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International Women’s Day

How The Hunger Project Chooses to Challenge

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The Hunger Project Australia is celebrating one of our favourite days on the calendar – International Women’s Day!

This year’s theme is “Choose to Challenge” which aligns so beautifully with THP’s work challenging the status quo about what people – particularly women – are capable of when their potential and leadership is unlocked and unleashed.

We invited THP leaders and partners from across Australia and the world to share how they choose to challenge the status quo. This is what they said…

“To me, choosing to challenge the status quo means to rethink the way things are and create an inclusive world. Empowering women to be key change agents is essential to achieving the end of hunger and poverty. So wherever we work, The Hunger Project aims to support women and build their capacity to create brighter possibilities for tomorrow, today.”

“Choosing to challenge the status quo means creating a world of equal rights and opportunities for women who constitute half the planet. Let us commit ourselves to this now till the job is done.”

“We are challenged to bring about positive change and development.”

“The status quo works for no one. Equality means leaving no woman behind.”

“I choose to challenge because we as women leaders need to rise up to the challenges of our community.”

“I choose to challenge the status quo because as a woman I can use my capabilities to support the development of my community.”

“Choosing to challenge the status quo means means creating a more human world of work, where people are focused, calm, resilient, and even happy at work.  Through the mind training work I do with the Potential Project, I’m proud to be making a tangible difference through partnering with THP on their work unlocking and unleashing the leadership of women globally to end hunger. If you care about lifting women up to create more potential, then follow them on socials or better yet make an investment in their work if you can.”

“I choose to challenge because women of Bangladesh are subjugated, marginalised and deprived because of the patriarchy. We men largely represent patriarchy, so when you’re confronting patriarchy we are really fighting with ourselves, and this is what we are engaged in.”

Make an Impact.

The biggest way you can make an impact today is to invest in women who are bringing clean water and electricity to their villages. Invest in a businesswoman who is putting her dreams on the line to bring economic stability to her family. Invest in the women leaders who are standing up against hunger in their communities.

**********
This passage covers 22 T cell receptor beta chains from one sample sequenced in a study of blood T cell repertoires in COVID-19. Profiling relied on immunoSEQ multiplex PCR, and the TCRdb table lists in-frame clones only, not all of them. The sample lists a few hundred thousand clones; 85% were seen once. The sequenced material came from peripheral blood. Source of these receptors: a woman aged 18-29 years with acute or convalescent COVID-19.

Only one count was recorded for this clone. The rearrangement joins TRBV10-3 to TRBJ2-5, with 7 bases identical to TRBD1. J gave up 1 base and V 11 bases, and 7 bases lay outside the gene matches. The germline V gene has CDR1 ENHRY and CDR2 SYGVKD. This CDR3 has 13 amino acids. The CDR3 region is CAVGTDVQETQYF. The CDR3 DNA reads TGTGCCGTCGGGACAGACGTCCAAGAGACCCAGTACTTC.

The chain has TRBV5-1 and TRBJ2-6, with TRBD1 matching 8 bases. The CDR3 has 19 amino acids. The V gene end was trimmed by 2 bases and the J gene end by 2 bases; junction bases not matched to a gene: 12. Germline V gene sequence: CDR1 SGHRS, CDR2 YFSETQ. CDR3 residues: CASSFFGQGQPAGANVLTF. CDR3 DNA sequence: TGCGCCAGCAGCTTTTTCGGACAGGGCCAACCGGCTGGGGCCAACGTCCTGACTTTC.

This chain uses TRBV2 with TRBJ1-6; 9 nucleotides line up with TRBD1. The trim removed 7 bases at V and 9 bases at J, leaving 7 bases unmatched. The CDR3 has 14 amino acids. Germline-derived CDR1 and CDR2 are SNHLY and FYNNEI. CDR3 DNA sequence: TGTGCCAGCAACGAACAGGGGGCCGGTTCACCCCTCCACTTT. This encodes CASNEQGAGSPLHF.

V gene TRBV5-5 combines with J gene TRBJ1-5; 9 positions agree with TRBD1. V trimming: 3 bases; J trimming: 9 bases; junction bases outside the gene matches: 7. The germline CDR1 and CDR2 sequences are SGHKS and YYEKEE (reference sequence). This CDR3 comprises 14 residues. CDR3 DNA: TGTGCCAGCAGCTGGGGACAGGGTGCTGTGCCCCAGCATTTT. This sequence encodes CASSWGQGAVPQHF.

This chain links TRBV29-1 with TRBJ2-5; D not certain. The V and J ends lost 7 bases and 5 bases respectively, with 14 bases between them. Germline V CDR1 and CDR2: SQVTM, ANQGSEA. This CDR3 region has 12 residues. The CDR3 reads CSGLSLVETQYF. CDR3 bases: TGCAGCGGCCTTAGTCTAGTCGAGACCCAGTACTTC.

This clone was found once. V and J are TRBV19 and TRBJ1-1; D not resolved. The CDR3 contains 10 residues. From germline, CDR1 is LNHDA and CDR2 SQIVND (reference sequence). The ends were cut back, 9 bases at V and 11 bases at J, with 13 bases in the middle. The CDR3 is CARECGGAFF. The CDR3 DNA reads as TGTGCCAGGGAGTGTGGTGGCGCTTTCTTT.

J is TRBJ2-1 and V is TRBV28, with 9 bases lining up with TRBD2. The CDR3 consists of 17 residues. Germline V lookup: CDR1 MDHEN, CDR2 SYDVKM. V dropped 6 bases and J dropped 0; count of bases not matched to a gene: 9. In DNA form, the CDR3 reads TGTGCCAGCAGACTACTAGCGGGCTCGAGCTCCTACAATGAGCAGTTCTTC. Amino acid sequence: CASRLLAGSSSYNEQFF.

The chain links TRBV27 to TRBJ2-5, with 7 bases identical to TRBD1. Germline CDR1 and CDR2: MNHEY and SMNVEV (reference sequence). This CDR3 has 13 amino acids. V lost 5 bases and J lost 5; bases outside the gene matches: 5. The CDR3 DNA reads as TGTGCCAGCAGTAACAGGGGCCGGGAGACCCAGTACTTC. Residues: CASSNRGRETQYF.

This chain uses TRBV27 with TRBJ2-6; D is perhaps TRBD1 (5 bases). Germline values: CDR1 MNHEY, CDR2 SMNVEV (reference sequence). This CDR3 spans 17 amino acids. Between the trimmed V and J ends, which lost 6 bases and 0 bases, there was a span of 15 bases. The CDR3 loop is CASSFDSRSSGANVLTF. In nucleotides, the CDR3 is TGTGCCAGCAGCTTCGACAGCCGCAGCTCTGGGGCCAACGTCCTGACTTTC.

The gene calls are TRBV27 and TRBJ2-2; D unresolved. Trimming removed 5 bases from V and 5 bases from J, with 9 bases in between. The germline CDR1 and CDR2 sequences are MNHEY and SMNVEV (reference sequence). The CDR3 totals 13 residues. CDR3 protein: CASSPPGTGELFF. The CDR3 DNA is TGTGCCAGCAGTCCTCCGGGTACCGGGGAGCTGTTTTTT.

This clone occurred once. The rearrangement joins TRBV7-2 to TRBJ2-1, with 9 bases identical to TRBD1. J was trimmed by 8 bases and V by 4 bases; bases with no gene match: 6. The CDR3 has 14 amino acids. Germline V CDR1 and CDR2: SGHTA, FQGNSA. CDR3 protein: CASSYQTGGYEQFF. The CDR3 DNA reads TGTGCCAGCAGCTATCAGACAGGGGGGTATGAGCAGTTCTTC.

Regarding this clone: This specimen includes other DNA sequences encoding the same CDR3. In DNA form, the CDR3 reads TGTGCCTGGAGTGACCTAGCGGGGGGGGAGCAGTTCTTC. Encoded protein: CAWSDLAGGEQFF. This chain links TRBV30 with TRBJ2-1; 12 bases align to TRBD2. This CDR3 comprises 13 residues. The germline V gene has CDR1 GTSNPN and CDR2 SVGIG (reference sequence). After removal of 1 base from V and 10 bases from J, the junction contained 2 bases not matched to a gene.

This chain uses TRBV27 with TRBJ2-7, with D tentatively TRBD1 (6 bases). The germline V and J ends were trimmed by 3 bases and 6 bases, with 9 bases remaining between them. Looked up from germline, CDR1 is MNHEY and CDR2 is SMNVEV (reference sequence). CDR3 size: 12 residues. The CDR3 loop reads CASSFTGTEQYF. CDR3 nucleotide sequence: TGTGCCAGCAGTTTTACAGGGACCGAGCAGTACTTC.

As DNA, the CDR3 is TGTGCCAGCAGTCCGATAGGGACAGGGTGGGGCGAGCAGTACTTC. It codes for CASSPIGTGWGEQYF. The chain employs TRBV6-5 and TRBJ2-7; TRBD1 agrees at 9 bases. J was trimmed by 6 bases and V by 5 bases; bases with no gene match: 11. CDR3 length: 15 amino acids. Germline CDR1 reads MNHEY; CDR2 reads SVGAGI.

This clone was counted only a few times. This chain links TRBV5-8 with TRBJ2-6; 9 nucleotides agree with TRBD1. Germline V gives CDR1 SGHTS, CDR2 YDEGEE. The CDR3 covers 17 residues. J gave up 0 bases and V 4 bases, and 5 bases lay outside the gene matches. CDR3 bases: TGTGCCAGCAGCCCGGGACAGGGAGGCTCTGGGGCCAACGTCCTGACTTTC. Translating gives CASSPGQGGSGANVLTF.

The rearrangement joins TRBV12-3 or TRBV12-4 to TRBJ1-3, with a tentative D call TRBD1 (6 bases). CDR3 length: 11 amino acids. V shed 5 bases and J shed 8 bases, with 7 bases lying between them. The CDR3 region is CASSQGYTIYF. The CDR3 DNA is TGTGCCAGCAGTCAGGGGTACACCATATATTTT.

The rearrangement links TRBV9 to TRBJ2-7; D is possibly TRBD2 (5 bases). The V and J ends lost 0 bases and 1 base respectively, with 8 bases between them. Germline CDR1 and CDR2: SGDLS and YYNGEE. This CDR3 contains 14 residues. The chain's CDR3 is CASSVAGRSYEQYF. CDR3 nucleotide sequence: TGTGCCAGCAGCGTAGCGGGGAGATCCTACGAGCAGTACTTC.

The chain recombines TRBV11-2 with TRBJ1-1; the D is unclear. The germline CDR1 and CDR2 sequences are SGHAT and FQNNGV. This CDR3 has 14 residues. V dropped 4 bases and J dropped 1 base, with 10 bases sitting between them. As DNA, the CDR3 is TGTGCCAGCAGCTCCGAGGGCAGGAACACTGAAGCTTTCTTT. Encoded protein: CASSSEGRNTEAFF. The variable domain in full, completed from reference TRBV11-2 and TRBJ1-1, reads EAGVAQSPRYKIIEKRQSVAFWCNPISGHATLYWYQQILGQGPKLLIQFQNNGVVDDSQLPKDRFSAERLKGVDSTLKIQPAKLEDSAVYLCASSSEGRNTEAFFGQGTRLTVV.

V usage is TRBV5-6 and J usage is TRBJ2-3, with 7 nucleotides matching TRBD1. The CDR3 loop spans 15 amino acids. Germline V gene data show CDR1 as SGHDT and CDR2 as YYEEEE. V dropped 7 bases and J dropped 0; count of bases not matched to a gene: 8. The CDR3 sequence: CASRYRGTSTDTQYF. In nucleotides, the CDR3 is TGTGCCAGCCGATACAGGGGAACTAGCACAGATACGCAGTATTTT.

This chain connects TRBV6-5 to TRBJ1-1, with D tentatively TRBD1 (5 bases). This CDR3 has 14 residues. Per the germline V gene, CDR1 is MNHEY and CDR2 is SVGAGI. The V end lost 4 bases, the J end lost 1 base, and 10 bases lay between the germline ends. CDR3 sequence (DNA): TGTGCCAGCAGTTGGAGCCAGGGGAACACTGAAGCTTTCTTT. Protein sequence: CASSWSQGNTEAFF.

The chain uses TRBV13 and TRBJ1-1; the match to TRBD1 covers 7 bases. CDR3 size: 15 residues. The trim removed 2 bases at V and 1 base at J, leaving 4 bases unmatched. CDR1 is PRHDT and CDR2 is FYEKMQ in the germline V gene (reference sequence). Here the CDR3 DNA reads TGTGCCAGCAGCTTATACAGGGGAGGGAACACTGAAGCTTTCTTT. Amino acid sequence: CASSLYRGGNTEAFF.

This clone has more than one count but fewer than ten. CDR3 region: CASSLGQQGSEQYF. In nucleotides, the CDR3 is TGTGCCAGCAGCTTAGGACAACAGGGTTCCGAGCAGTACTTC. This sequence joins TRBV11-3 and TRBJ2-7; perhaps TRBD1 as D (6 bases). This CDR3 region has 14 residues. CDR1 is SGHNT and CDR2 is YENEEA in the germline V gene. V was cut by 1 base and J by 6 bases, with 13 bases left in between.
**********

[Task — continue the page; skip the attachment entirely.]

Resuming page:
#EachForEqual — International Women’s Day.

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This International Women’s Day, are you for equal?

The theme for International Women’s Day was #EachForEqual, and our THP community took a stand for equality. Check out the video below!


International Women’s Day 2019 – Better the balance, better the world!

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On 8 March The Hunger Project will be celebrating International Women’s Day and the theme of ‘Balance is Better’. It is a day on which we stop and reflect on the milestones made to date for women, and also look to the next actions required for achieving gender equality.  

We are working to creating a future free from hunger and in doing so we believe in building a gender-balanced world.  

Hansa from India demonstrating the balance pose for International Women’s Day

Come along to an event!

The Hunger Project will be taking part in a number of events across the country in celebration of International Women’s Day: 

  • 7 March – Melbourne at the Global Citizen After Hours event. Tickets are free but you need to register HERE 
  • 8 March – Sydney at THE LOFT x HER Global Network event. Get your tickets HERE 
  • 14 March – Brisbane at THE LOFT x HER Global Network event. Get your tickets HERE.  

Can’t attend an event in person? Join us online! 

It is really easy to get involved!

  1. Either take a photo of yourself in the ‘balance pose’ or film a selfie video answering the question: “How do you celebrate balance?” At the end of the video, state that this International Women’s Day, “I stand for equality.”
  2. Copy the hashtags #IWD2019 #thinkequal #balanceforbetter #thehungerproject #THP #Istandforequality #MorePowerfulTogether
  3. Be BOLD and post your photo or video, with the hashtags, and tag The Hunger Project. And you’re done!

International Women’s Day 2018